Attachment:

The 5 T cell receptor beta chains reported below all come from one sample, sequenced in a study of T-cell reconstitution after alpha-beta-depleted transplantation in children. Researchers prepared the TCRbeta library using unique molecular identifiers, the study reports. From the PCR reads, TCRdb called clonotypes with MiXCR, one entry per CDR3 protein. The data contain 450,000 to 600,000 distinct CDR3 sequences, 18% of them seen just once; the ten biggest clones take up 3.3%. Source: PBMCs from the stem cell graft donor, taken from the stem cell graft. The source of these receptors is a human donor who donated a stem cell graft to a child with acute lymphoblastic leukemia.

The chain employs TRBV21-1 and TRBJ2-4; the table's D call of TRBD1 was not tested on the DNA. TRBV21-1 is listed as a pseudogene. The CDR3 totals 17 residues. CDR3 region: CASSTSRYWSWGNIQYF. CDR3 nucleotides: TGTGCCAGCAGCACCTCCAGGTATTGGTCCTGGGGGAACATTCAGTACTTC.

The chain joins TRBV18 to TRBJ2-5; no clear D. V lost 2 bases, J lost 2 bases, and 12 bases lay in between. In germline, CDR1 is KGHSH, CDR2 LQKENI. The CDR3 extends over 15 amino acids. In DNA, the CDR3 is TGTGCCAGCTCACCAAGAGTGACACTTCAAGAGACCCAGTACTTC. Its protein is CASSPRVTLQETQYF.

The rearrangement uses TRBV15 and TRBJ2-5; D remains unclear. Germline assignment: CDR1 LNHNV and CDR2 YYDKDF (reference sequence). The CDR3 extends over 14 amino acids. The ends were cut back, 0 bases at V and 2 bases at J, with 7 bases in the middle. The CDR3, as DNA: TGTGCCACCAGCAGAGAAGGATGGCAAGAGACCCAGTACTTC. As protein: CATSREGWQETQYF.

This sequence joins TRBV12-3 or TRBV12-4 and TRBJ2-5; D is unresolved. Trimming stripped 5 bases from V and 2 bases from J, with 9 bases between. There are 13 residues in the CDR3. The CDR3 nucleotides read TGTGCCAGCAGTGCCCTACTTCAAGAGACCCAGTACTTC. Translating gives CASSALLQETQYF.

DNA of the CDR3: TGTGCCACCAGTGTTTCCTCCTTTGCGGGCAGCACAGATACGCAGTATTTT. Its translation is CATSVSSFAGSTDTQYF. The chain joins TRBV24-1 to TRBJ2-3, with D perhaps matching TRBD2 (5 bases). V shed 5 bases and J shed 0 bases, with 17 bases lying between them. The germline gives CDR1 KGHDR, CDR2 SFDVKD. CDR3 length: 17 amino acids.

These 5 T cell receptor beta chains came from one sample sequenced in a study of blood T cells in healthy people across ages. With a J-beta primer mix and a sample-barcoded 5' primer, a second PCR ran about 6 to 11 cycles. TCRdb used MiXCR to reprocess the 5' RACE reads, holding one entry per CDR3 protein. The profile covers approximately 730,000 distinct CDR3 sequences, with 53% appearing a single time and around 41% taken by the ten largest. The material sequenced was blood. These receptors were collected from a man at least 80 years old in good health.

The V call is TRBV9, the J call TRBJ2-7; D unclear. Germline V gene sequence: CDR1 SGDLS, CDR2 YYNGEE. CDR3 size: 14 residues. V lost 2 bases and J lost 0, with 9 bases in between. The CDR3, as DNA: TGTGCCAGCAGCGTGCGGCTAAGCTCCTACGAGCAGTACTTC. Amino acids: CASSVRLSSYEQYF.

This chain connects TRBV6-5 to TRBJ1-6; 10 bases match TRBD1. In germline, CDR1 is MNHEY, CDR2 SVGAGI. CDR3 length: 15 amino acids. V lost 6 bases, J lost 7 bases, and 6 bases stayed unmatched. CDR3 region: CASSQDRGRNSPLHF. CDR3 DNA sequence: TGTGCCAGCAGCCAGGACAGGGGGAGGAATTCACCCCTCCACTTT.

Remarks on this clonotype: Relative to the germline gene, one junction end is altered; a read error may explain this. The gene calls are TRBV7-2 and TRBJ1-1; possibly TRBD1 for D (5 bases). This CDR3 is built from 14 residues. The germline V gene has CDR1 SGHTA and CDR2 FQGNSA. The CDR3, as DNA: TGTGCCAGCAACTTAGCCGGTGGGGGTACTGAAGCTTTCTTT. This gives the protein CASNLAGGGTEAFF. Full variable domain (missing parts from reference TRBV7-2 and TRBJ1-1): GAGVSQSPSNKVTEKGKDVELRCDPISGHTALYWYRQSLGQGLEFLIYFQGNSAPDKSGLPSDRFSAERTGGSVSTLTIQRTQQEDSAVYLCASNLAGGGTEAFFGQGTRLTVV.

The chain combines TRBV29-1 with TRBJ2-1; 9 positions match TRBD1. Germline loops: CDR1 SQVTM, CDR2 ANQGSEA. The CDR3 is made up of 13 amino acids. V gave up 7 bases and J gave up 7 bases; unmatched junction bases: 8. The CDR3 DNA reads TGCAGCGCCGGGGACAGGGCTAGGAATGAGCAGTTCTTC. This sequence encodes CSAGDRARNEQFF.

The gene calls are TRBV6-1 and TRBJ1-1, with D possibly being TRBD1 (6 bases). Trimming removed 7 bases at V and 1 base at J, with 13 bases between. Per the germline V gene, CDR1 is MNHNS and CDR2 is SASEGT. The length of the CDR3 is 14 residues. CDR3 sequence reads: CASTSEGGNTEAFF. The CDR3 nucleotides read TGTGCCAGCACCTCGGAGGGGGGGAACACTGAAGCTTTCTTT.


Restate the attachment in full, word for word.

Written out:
The 5 T cell receptor beta chains reported below all come from one sample, sequenced in a study of T-cell reconstitution after alpha-beta-depleted transplantation in children. Researchers prepared the TCRbeta library using unique molecular identifiers, the study reports. From the PCR reads, TCRdb called clonotypes with MiXCR, one entry per CDR3 protein. The data contain 450,000 to 600,000 distinct CDR3 sequences, 18% of them seen just once; the ten biggest clones take up 3.3%. Source: PBMCs from the stem cell graft donor, taken from the stem cell graft. The source of these receptors is a human donor who donated a stem cell graft to a child with acute lymphoblastic leukemia.

The chain employs TRBV21-1 and TRBJ2-4; the table's D call of TRBD1 was not tested on the DNA. TRBV21-1 is listed as a pseudogene. The CDR3 totals 17 residues. CDR3 region: CASSTSRYWSWGNIQYF. CDR3 nucleotides: TGTGCCAGCAGCACCTCCAGGTATTGGTCCTGGGGGAACATTCAGTACTTC.

The chain joins TRBV18 to TRBJ2-5; no clear D. V lost 2 bases, J lost 2 bases, and 12 bases lay in between. In germline, CDR1 is KGHSH, CDR2 LQKENI. The CDR3 extends over 15 amino acids. In DNA, the CDR3 is TGTGCCAGCTCACCAAGAGTGACACTTCAAGAGACCCAGTACTTC. Its protein is CASSPRVTLQETQYF.

The rearrangement uses TRBV15 and TRBJ2-5; D remains unclear. Germline assignment: CDR1 LNHNV and CDR2 YYDKDF (reference sequence). The CDR3 extends over 14 amino acids. The ends were cut back, 0 bases at V and 2 bases at J, with 7 bases in the middle. The CDR3, as DNA: TGTGCCACCAGCAGAGAAGGATGGCAAGAGACCCAGTACTTC. As protein: CATSREGWQETQYF.

This sequence joins TRBV12-3 or TRBV12-4 and TRBJ2-5; D is unresolved. Trimming stripped 5 bases from V and 2 bases from J, with 9 bases between. There are 13 residues in the CDR3. The CDR3 nucleotides read TGTGCCAGCAGTGCCCTACTTCAAGAGACCCAGTACTTC. Translating gives CASSALLQETQYF.

DNA of the CDR3: TGTGCCACCAGTGTTTCCTCCTTTGCGGGCAGCACAGATACGCAGTATTTT. Its translation is CATSVSSFAGSTDTQYF. The chain joins TRBV24-1 to TRBJ2-3, with D perhaps matching TRBD2 (5 bases). V shed 5 bases and J shed 0 bases, with 17 bases lying between them. The germline gives CDR1 KGHDR, CDR2 SFDVKD. CDR3 length: 17 amino acids.

These 5 T cell receptor beta chains came from one sample sequenced in a study of blood T cells in healthy people across ages. With a J-beta primer mix and a sample-barcoded 5' primer, a second PCR ran about 6 to 11 cycles. TCRdb used MiXCR to reprocess the 5' RACE reads, holding one entry per CDR3 protein. The profile covers approximately 730,000 distinct CDR3 sequences, with 53% appearing a single time and around 41% taken by the ten largest. The material sequenced was blood. These receptors were collected from a man at least 80 years old in good health.

The V call is TRBV9, the J call TRBJ2-7; D unclear. Germline V gene sequence: CDR1 SGDLS, CDR2 YYNGEE. CDR3 size: 14 residues. V lost 2 bases and J lost 0, with 9 bases in between. The CDR3, as DNA: TGTGCCAGCAGCGTGCGGCTAAGCTCCTACGAGCAGTACTTC. Amino acids: CASSVRLSSYEQYF.

This chain connects TRBV6-5 to TRBJ1-6; 10 bases match TRBD1. In germline, CDR1 is MNHEY, CDR2 SVGAGI. CDR3 length: 15 amino acids. V lost 6 bases, J lost 7 bases, and 6 bases stayed unmatched. CDR3 region: CASSQDRGRNSPLHF. CDR3 DNA sequence: TGTGCCAGCAGCCAGGACAGGGGGAGGAATTCACCCCTCCACTTT.

Remarks on this clonotype: Relative to the germline gene, one junction end is altered; a read error may explain this. The gene calls are TRBV7-2 and TRBJ1-1; possibly TRBD1 for D (5 bases). This CDR3 is built from 14 residues. The germline V gene has CDR1 SGHTA and CDR2 FQGNSA. The CDR3, as DNA: TGTGCCAGCAACTTAGCCGGTGGGGGTACTGAAGCTTTCTTT. This gives the protein CASNLAGGGTEAFF. Full variable domain (missing parts from reference TRBV7-2 and TRBJ1-1): GAGVSQSPSNKVTEKGKDVELRCDPISGHTALYWYRQSLGQGLEFLIYFQGNSAPDKSGLPSDRFSAERTGGSVSTLTIQRTQQEDSAVYLCASNLAGGGTEAFFGQGTRLTVV.

The chain combines TRBV29-1 with TRBJ2-1; 9 positions match TRBD1. Germline loops: CDR1 SQVTM, CDR2 ANQGSEA. The CDR3 is made up of 13 amino acids. V gave up 7 bases and J gave up 7 bases; unmatched junction bases: 8. The CDR3 DNA reads TGCAGCGCCGGGGACAGGGCTAGGAATGAGCAGTTCTTC. This sequence encodes CSAGDRARNEQFF.

The gene calls are TRBV6-1 and TRBJ1-1, with D possibly being TRBD1 (6 bases). Trimming removed 7 bases at V and 1 base at J, with 13 bases between. Per the germline V gene, CDR1 is MNHNS and CDR2 is SASEGT. The length of the CDR3 is 14 residues. CDR3 sequence reads: CASTSEGGNTEAFF. The CDR3 nucleotides read TGTGCCAGCACCTCGGAGGGGGGGAACACTGAAGCTTTCTTT.